Eskasoni First Nation concerned about unregulated cannabis sales after two recent incidents involving unwitting consumption of cannabis-laced, intends to open its own soon to sell cannabis and related products under the Mi’kmaq right to self-government.
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An Indigenous community in Cape Breton is planning to open its own cannabis dispensary in response to safety concerns in the community.
The largest Mi'kmaq community east of Montreal, Eskasoni, First Nation, is taking an unprecedented step by announcing plans to sell cannabis on its reserve.
More people have come forward as police continue to investigate how THC -- the active ingredient in cannabis -- wound up in a molasses cake served at an elementary school in Eskasoni, N.S.
Police say several people — including children — were sickened after eating a molasses cake that may have contained THC during an event at a school in Eskasoni First Nation, N.S., on Friday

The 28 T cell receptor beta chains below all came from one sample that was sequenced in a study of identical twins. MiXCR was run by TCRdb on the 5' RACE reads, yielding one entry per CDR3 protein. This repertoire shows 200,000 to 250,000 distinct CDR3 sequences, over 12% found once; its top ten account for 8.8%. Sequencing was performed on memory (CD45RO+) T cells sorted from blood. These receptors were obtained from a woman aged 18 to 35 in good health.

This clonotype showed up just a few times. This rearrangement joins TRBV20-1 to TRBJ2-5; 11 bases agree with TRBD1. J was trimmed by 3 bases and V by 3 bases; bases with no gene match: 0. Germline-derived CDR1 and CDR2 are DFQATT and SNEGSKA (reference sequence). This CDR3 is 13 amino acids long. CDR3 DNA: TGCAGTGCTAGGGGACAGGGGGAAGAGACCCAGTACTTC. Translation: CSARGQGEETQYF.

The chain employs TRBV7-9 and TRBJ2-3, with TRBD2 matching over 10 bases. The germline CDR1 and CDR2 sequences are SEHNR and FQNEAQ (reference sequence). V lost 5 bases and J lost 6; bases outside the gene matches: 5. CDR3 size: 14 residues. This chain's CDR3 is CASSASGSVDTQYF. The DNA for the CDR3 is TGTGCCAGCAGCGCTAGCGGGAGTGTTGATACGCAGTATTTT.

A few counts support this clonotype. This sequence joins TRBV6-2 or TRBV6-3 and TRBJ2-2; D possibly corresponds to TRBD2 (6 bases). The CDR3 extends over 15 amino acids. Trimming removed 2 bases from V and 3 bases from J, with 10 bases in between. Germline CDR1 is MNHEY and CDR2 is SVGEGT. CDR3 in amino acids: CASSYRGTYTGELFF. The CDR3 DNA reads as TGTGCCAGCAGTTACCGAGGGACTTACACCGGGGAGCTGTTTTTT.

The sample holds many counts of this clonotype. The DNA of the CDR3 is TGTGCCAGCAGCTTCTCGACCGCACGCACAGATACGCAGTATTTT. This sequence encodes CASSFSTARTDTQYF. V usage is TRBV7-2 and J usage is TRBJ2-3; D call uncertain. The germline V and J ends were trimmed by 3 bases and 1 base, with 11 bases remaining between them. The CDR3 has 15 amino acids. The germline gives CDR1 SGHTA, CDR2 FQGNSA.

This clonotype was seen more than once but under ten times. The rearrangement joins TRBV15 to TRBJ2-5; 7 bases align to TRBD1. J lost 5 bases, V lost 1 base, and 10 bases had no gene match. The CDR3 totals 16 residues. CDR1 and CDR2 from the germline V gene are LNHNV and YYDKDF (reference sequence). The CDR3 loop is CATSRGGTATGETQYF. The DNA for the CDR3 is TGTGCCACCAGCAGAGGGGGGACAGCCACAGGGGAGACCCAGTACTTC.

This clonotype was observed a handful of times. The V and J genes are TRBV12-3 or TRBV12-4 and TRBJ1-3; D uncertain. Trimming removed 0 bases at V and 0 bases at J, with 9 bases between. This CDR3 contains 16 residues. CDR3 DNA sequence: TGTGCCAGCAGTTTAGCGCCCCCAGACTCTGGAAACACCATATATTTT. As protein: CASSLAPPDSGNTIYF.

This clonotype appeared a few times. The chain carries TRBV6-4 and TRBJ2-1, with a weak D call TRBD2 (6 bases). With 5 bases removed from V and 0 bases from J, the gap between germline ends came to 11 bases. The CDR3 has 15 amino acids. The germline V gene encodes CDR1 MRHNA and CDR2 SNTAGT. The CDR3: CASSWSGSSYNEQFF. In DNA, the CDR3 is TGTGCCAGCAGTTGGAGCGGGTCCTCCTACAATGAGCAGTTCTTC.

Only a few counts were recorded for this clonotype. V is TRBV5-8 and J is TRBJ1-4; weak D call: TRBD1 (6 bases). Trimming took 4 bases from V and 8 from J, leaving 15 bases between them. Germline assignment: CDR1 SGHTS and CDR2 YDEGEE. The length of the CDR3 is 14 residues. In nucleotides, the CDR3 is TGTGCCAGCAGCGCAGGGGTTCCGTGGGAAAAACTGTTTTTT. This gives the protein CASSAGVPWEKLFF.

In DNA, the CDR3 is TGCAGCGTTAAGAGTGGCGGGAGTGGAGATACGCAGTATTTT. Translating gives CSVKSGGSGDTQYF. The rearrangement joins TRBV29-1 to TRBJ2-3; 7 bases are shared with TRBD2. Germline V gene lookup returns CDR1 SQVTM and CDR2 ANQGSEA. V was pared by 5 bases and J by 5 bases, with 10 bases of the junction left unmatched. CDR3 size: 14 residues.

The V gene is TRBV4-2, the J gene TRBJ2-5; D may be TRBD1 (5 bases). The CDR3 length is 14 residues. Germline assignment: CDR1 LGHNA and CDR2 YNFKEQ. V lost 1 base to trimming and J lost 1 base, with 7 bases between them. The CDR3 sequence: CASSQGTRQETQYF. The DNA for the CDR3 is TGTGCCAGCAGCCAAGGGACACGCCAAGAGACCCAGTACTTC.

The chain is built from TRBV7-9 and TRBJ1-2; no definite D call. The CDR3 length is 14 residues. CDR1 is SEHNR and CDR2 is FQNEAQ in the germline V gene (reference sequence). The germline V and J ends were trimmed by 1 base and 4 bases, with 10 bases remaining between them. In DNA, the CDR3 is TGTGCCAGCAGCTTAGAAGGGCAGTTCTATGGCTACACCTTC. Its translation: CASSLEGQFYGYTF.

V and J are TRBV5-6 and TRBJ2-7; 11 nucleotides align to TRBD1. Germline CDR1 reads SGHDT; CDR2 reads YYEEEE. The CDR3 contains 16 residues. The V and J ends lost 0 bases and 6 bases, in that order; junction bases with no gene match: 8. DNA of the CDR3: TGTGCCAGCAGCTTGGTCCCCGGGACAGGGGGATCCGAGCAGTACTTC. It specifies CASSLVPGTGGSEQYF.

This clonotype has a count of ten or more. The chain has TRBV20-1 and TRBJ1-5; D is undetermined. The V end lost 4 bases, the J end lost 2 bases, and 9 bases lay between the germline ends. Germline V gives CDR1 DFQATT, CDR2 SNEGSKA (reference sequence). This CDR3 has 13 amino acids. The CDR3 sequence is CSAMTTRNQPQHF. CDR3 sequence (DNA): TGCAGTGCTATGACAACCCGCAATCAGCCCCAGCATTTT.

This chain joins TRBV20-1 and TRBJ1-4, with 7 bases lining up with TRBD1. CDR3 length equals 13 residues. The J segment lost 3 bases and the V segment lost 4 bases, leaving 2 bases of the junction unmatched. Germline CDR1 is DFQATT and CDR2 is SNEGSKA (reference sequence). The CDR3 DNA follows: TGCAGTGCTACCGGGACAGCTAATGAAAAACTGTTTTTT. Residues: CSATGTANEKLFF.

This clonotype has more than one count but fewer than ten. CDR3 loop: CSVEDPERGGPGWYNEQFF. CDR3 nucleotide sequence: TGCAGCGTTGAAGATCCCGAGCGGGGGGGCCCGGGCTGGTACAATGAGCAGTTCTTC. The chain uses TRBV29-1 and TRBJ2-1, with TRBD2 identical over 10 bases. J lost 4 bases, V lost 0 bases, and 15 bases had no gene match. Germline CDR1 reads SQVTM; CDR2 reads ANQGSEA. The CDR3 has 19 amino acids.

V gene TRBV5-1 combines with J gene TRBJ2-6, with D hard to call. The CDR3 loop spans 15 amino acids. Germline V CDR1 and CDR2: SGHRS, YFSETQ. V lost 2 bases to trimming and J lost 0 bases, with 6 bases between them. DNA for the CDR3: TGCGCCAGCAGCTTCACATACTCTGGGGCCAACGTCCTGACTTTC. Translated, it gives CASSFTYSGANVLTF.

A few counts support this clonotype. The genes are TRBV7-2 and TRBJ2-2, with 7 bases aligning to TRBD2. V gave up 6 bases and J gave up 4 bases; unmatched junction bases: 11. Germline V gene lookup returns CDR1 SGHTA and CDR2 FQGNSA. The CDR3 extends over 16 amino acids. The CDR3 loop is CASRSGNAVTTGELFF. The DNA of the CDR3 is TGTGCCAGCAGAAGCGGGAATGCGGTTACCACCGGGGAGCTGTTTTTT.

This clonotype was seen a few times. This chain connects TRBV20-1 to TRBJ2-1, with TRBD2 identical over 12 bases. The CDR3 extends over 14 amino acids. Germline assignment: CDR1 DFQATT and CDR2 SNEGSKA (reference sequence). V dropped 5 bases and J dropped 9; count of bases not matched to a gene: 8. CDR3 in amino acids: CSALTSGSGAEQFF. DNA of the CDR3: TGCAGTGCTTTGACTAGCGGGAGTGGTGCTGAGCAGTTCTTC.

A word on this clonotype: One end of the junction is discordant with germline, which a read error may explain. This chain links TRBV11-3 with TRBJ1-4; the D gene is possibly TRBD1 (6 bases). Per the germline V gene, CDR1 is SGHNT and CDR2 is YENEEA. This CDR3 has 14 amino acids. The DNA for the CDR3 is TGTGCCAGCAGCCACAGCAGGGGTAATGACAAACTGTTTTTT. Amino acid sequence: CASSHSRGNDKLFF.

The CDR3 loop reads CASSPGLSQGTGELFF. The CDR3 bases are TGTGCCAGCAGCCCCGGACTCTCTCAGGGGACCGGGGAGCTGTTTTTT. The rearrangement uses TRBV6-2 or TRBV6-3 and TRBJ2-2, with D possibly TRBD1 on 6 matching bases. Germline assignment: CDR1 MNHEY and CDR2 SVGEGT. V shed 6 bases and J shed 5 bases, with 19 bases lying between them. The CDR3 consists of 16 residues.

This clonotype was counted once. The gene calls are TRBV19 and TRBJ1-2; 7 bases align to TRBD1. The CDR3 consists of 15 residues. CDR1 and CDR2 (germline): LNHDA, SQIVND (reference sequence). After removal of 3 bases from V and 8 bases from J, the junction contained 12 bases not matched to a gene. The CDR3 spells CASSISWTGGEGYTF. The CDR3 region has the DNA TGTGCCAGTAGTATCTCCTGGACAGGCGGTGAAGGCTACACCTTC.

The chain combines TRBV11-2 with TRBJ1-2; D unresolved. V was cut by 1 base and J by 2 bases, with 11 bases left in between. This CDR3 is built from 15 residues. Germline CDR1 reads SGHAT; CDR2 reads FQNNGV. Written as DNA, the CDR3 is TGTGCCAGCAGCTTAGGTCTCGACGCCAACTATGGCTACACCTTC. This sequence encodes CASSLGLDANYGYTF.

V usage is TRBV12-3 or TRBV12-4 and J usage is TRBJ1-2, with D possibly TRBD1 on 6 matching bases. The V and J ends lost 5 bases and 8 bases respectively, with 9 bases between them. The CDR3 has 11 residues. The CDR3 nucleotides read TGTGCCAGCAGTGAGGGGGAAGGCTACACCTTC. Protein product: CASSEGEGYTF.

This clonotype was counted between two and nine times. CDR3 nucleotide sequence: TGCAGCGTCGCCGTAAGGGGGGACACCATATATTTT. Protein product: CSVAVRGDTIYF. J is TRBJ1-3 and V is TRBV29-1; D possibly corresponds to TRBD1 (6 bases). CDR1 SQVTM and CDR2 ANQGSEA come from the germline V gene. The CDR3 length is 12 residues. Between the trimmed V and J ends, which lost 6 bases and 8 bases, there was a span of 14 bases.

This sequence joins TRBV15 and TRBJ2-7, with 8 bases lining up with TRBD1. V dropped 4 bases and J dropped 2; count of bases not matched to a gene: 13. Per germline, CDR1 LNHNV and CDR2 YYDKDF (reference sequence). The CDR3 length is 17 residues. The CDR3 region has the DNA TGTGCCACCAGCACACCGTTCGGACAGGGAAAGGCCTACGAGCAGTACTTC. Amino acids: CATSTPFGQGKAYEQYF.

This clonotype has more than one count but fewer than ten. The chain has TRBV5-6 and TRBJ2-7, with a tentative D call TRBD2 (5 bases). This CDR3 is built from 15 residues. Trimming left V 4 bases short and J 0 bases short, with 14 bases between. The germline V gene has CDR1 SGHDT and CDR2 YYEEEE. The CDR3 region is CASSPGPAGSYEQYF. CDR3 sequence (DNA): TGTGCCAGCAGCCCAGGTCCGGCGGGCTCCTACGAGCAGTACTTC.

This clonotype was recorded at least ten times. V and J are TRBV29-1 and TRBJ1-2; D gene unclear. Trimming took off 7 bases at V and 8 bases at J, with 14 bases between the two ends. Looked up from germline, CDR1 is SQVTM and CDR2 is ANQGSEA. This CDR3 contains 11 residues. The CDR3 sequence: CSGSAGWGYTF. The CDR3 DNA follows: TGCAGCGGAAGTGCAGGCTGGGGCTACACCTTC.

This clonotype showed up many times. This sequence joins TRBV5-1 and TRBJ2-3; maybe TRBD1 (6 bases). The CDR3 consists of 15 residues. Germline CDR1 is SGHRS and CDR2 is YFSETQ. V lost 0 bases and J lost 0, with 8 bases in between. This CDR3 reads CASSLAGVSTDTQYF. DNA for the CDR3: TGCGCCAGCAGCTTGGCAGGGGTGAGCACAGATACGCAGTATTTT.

RCMP officers conducted raids on shops in Millbrook on Wednesday and say charges are pending after cannabis products and paraphernalia were seized.
The owner of a cannabis shop in Millbrook, who has been publicly vocal about his operations, had his products seized in an RCMP raid, but he is adamant that he is operating legally under his Indigenous rights, and he now is considering civil legal action.
Recent RCMP spot checks conducted in Millbrook, according to one shop owner, were set up specifically to target non-natives who are purchasing cannabis products on the reserve.
It's been a full year since cannabis was legalized, but Mi'kmaw dispensary owners in Millbrook First Nation in Nova Scotia still have no clarity on the legality of their businesses.